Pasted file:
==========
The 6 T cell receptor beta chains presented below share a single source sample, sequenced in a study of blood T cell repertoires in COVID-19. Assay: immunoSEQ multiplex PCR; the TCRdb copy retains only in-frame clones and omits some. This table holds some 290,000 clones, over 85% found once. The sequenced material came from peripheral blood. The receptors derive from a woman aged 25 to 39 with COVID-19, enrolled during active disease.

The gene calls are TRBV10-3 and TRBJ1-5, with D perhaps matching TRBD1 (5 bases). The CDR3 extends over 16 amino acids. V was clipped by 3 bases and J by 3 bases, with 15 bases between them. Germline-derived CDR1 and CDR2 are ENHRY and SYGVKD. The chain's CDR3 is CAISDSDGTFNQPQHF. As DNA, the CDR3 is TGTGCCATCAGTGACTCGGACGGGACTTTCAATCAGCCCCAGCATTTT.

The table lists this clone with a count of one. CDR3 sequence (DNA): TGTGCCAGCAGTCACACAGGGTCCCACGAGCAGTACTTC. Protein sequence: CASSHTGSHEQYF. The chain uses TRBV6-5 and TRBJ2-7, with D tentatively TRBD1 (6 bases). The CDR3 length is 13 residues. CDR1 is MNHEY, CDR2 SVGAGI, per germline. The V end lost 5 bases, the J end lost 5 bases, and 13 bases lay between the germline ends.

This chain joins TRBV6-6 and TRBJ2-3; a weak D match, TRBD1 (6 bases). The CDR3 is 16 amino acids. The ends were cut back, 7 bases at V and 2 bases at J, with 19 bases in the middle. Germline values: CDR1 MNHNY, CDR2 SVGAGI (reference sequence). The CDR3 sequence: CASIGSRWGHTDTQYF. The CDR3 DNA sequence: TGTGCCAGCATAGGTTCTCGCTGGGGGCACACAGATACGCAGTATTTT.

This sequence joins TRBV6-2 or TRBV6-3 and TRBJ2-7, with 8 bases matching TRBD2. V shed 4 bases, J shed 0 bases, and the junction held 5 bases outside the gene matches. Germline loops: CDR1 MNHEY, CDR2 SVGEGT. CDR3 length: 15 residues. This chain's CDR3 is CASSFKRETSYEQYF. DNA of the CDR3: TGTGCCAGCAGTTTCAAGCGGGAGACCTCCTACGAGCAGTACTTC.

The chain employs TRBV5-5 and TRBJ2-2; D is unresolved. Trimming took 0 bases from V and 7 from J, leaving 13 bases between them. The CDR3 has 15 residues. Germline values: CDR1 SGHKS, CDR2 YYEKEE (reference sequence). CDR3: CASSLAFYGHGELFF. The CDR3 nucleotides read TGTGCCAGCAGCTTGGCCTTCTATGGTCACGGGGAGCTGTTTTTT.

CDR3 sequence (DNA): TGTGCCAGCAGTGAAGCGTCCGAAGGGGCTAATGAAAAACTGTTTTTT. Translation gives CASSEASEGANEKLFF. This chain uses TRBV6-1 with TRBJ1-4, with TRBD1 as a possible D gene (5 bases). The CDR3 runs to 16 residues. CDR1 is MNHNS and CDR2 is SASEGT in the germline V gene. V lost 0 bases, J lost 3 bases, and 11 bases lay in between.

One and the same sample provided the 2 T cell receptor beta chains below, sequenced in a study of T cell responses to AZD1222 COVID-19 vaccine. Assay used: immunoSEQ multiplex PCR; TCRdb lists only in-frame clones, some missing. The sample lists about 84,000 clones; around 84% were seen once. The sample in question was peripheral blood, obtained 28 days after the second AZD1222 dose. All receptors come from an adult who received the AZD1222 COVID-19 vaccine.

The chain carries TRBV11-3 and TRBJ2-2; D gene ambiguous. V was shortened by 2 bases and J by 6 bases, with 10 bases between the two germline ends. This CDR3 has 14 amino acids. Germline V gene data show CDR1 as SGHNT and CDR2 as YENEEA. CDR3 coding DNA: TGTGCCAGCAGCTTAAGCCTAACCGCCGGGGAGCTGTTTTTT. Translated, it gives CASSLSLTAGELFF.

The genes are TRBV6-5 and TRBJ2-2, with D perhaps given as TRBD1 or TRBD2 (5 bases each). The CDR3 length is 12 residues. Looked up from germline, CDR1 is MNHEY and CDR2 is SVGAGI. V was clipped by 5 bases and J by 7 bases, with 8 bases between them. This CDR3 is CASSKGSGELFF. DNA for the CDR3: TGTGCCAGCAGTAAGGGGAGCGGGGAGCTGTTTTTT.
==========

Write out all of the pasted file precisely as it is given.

The 6 T cell receptor beta chains presented below share a single source sample, sequenced in a study of blood T cell repertoires in COVID-19. Assay: immunoSEQ multiplex PCR; the TCRdb copy retains only in-frame clones and omits some. This table holds some 290,000 clones, over 85% found once. The sequenced material came from peripheral blood. The receptors derive from a woman aged 25 to 39 with COVID-19, enrolled during active disease.

The gene calls are TRBV10-3 and TRBJ1-5, with D perhaps matching TRBD1 (5 bases). The CDR3 extends over 16 amino acids. V was clipped by 3 bases and J by 3 bases, with 15 bases between them. Germline-derived CDR1 and CDR2 are ENHRY and SYGVKD. The chain's CDR3 is CAISDSDGTFNQPQHF. As DNA, the CDR3 is TGTGCCATCAGTGACTCGGACGGGACTTTCAATCAGCCCCAGCATTTT.

The table lists this clone with a count of one. CDR3 sequence (DNA): TGTGCCAGCAGTCACACAGGGTCCCACGAGCAGTACTTC. Protein sequence: CASSHTGSHEQYF. The chain uses TRBV6-5 and TRBJ2-7, with D tentatively TRBD1 (6 bases). The CDR3 length is 13 residues. CDR1 is MNHEY, CDR2 SVGAGI, per germline. The V end lost 5 bases, the J end lost 5 bases, and 13 bases lay between the germline ends.

This chain joins TRBV6-6 and TRBJ2-3; a weak D match, TRBD1 (6 bases). The CDR3 is 16 amino acids. The ends were cut back, 7 bases at V and 2 bases at J, with 19 bases in the middle. Germline values: CDR1 MNHNY, CDR2 SVGAGI (reference sequence). The CDR3 sequence: CASIGSRWGHTDTQYF. The CDR3 DNA sequence: TGTGCCAGCATAGGTTCTCGCTGGGGGCACACAGATACGCAGTATTTT.

This sequence joins TRBV6-2 or TRBV6-3 and TRBJ2-7, with 8 bases matching TRBD2. V shed 4 bases, J shed 0 bases, and the junction held 5 bases outside the gene matches. Germline loops: CDR1 MNHEY, CDR2 SVGEGT. CDR3 length: 15 residues. This chain's CDR3 is CASSFKRETSYEQYF. DNA of the CDR3: TGTGCCAGCAGTTTCAAGCGGGAGACCTCCTACGAGCAGTACTTC.

The chain employs TRBV5-5 and TRBJ2-2; D is unresolved. Trimming took 0 bases from V and 7 from J, leaving 13 bases between them. The CDR3 has 15 residues. Germline values: CDR1 SGHKS, CDR2 YYEKEE (reference sequence). CDR3: CASSLAFYGHGELFF. The CDR3 nucleotides read TGTGCCAGCAGCTTGGCCTTCTATGGTCACGGGGAGCTGTTTTTT.

CDR3 sequence (DNA): TGTGCCAGCAGTGAAGCGTCCGAAGGGGCTAATGAAAAACTGTTTTTT. Translation gives CASSEASEGANEKLFF. This chain uses TRBV6-1 with TRBJ1-4, with TRBD1 as a possible D gene (5 bases). The CDR3 runs to 16 residues. CDR1 is MNHNS and CDR2 is SASEGT in the germline V gene. V lost 0 bases, J lost 3 bases, and 11 bases lay in between.

One and the same sample provided the 2 T cell receptor beta chains below, sequenced in a study of T cell responses to AZD1222 COVID-19 vaccine. Assay used: immunoSEQ multiplex PCR; TCRdb lists only in-frame clones, some missing. The sample lists about 84,000 clones; around 84% were seen once. The sample in question was peripheral blood, obtained 28 days after the second AZD1222 dose. All receptors come from an adult who received the AZD1222 COVID-19 vaccine.

The chain carries TRBV11-3 and TRBJ2-2; D gene ambiguous. V was shortened by 2 bases and J by 6 bases, with 10 bases between the two germline ends. This CDR3 has 14 amino acids. Germline V gene data show CDR1 as SGHNT and CDR2 as YENEEA. CDR3 coding DNA: TGTGCCAGCAGCTTAAGCCTAACCGCCGGGGAGCTGTTTTTT. Translated, it gives CASSLSLTAGELFF.

The genes are TRBV6-5 and TRBJ2-2, with D perhaps given as TRBD1 or TRBD2 (5 bases each). The CDR3 length is 12 residues. Looked up from germline, CDR1 is MNHEY and CDR2 is SVGAGI. V was clipped by 5 bases and J by 7 bases, with 8 bases between them. This CDR3 is CASSKGSGELFF. DNA for the CDR3: TGTGCCAGCAGTAAGGGGAGCGGGGAGCTGTTTTTT.